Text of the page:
I love Julia’s efficiency and the speed with which I can complete certain tasks once it is compiled. The only slight gripe I have as a data scientist, especially when exploring large datasets, is the time needed in the beginning for compilation, e.g. the time to first plot etc. I was wondering why a programming language such as Julia is not more of a hybrid between an interpreted and a compiled language. I.e. the time to first plot etc could be reduced significantly by implementing an interpreted solution, and in the background compiling begins, once compiling is complete it switches to that for the huge performance bump after. I’m sure this has been thought about before, I guess I’m just curious as to why it might not work?
Jeff Bezanson briefly mentioned this option in his talk about state of Julia on Juliacon 2021.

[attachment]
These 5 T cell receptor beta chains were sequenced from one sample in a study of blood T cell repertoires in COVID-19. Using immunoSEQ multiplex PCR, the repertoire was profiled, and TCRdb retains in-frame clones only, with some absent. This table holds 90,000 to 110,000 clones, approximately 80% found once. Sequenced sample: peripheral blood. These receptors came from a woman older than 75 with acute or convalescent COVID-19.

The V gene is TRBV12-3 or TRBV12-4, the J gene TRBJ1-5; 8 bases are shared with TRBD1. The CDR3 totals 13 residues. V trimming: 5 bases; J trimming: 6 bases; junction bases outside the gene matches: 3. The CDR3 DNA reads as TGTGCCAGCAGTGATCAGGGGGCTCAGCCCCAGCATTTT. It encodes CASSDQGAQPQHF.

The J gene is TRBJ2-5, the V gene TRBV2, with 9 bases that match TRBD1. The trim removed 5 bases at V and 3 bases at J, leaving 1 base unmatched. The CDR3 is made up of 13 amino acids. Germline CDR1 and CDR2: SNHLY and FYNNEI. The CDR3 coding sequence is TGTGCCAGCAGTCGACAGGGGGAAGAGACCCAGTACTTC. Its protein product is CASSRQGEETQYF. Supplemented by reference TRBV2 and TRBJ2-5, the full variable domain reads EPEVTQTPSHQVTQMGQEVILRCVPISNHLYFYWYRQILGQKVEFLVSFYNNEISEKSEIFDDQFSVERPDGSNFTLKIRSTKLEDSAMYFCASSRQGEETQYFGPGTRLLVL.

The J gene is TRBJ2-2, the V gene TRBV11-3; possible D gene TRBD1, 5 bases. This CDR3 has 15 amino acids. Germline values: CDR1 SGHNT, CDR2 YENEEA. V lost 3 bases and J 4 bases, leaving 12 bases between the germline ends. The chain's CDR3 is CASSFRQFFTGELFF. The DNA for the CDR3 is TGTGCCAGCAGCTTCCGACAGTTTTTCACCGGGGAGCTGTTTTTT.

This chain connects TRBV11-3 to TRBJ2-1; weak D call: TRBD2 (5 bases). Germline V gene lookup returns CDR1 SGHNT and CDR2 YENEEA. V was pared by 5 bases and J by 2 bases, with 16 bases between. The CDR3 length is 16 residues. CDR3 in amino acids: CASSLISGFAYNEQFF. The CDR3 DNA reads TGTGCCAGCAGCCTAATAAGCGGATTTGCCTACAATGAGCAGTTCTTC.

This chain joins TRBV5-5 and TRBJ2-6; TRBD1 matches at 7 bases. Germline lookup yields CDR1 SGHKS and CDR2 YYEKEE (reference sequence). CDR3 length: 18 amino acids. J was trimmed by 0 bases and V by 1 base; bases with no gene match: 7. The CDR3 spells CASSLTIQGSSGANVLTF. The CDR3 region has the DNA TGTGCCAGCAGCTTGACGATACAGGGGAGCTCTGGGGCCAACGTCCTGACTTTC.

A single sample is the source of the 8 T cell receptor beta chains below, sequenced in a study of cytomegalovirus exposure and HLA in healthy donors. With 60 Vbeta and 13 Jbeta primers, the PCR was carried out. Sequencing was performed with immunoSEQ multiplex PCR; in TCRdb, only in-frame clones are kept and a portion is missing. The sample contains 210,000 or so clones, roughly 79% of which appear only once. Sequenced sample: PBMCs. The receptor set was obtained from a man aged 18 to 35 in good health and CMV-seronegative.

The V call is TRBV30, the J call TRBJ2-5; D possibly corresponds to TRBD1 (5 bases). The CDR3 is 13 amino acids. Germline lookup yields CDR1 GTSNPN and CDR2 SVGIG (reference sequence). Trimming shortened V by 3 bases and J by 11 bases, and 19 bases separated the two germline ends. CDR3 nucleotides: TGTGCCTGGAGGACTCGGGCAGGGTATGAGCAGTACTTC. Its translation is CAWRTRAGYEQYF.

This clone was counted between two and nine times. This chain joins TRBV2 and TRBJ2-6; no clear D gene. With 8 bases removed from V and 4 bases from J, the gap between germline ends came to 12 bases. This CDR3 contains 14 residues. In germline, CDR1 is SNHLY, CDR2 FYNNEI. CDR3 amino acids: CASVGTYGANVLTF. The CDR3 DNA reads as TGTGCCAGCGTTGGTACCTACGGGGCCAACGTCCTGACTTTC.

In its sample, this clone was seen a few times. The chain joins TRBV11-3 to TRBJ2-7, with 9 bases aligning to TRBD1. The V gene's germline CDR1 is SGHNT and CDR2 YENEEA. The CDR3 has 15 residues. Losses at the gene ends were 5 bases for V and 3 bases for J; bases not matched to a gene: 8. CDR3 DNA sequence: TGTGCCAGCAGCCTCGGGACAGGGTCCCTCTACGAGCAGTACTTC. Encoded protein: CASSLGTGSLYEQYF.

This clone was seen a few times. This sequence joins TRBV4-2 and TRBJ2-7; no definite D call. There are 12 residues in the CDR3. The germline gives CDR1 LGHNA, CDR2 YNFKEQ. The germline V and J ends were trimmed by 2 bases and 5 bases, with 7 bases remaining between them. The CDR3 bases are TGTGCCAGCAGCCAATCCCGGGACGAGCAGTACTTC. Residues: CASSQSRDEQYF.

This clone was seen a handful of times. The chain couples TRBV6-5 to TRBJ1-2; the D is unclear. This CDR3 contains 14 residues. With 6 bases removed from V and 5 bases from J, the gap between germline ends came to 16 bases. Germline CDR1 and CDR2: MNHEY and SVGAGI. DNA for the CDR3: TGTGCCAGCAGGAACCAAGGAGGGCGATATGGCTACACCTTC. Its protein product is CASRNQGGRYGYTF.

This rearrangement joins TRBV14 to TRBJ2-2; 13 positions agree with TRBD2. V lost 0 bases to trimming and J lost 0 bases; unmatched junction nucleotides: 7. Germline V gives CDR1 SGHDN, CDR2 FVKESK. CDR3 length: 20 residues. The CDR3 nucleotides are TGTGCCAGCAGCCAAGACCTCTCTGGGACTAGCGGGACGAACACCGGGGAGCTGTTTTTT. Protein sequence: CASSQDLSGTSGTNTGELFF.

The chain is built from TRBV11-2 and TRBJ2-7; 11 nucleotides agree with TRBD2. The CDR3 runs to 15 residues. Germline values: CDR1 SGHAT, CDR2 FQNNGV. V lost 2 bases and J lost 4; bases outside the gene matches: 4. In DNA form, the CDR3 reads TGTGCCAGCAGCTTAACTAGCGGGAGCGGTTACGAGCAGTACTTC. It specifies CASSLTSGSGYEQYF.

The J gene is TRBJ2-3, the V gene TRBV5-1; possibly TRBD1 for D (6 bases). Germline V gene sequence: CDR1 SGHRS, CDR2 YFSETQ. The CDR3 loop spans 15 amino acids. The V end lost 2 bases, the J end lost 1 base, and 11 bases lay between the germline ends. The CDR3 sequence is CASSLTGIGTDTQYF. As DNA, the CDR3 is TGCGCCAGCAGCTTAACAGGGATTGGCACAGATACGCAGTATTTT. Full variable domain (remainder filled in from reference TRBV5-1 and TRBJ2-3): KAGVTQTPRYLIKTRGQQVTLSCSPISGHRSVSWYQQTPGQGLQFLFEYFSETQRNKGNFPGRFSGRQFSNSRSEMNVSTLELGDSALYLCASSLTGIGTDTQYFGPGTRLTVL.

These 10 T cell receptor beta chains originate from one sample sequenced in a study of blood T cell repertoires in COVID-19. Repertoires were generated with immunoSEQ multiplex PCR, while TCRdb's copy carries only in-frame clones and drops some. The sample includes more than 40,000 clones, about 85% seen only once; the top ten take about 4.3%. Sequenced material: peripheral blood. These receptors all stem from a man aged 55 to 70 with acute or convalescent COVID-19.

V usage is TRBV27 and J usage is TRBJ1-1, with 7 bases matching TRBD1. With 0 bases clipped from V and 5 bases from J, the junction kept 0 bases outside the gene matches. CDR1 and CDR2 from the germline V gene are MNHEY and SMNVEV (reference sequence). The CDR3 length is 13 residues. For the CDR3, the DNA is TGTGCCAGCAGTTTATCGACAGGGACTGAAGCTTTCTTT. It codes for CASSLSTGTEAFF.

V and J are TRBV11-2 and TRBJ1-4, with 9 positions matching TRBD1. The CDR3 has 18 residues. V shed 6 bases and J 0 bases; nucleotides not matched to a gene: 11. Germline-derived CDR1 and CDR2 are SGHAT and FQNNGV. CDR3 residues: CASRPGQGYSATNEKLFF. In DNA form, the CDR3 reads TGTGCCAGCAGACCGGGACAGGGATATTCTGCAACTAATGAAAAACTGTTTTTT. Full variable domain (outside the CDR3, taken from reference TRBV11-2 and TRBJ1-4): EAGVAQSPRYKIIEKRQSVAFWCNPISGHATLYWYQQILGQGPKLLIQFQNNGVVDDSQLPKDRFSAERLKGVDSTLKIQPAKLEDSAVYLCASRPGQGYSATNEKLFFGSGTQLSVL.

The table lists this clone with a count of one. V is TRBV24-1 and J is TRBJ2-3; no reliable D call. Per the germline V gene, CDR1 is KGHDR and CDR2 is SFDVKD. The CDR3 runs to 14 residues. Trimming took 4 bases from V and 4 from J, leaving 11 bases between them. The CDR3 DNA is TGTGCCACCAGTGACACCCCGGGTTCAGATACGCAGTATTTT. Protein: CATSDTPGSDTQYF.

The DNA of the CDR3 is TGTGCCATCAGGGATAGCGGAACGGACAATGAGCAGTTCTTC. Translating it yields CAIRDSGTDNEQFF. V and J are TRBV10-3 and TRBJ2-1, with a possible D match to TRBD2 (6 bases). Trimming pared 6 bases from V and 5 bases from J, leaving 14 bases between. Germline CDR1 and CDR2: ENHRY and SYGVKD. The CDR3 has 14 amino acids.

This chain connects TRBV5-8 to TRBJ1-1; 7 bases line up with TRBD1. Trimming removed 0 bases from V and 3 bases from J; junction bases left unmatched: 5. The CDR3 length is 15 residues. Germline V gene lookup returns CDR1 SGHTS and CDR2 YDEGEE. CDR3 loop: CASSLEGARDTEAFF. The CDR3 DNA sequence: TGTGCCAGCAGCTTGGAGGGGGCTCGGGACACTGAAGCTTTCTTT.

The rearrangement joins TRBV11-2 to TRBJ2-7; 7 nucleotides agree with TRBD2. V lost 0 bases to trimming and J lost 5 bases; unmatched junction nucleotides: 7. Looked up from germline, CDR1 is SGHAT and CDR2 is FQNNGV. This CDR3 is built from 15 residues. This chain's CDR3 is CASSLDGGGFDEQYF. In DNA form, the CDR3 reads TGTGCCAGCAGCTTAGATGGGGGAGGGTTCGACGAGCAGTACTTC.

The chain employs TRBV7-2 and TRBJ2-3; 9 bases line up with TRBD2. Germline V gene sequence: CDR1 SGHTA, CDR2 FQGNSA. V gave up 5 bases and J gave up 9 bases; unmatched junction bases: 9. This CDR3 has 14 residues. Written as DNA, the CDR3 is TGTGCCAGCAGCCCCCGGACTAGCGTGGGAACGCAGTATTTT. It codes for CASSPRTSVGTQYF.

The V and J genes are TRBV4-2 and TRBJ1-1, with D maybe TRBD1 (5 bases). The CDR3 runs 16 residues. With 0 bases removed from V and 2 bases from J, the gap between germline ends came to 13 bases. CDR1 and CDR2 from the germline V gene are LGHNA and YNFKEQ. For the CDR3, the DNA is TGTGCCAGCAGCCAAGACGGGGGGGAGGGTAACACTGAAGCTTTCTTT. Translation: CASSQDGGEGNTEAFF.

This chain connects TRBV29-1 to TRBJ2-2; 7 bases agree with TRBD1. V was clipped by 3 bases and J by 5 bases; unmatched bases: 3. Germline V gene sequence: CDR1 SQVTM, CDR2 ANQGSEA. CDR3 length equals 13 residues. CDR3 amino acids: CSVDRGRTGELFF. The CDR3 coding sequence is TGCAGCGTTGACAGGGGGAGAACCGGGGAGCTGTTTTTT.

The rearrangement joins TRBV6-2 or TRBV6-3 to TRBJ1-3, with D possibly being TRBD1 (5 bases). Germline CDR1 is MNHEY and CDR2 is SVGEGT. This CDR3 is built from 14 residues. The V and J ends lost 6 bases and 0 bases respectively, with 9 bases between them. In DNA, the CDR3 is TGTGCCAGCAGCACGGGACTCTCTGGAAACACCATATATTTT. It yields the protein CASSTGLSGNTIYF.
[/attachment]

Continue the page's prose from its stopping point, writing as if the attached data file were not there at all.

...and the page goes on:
I guess it can be done, but there is a lack of people with the knowledge and time to do that.
The Julia v1.8.0-beta1 is a big step for a better user experience:
see : julia/NEWS.md at v1.8.0-beta1 · JuliaLang/julia · GitHub
Bootstrapping time has been improved by about 25%
The LLVM-based compiler has been separated from the run-time library into a new library, libjulia-codegen. It is loaded by default, so normal usage should see no changes. In deployments that do not need the compiler (e.g. system images where all needed code is precompiled), this library (and its LLVM dependency) can simply be excluded (#41936). Conditional type constraints can now be forwarded interprocedurally (i.e. propagated from caller to callee) ...
the basic answer here is that it’s totally doable, but requires a bunch of time from someone who knows a lot about Julia internals and compiler design, and most people who know about both of these things don’t have a lot of free time to work on this.
This is already implemented using the
Base.Experimental.@compiler_options macro. It should be mentioned though that GitHub - JuliaDebug/JuliaInterpreter.jl: Interpreter for Julia code can be quite a bit faster than Julia’s own interpreter, so depending on your use case you might even want to use that instead.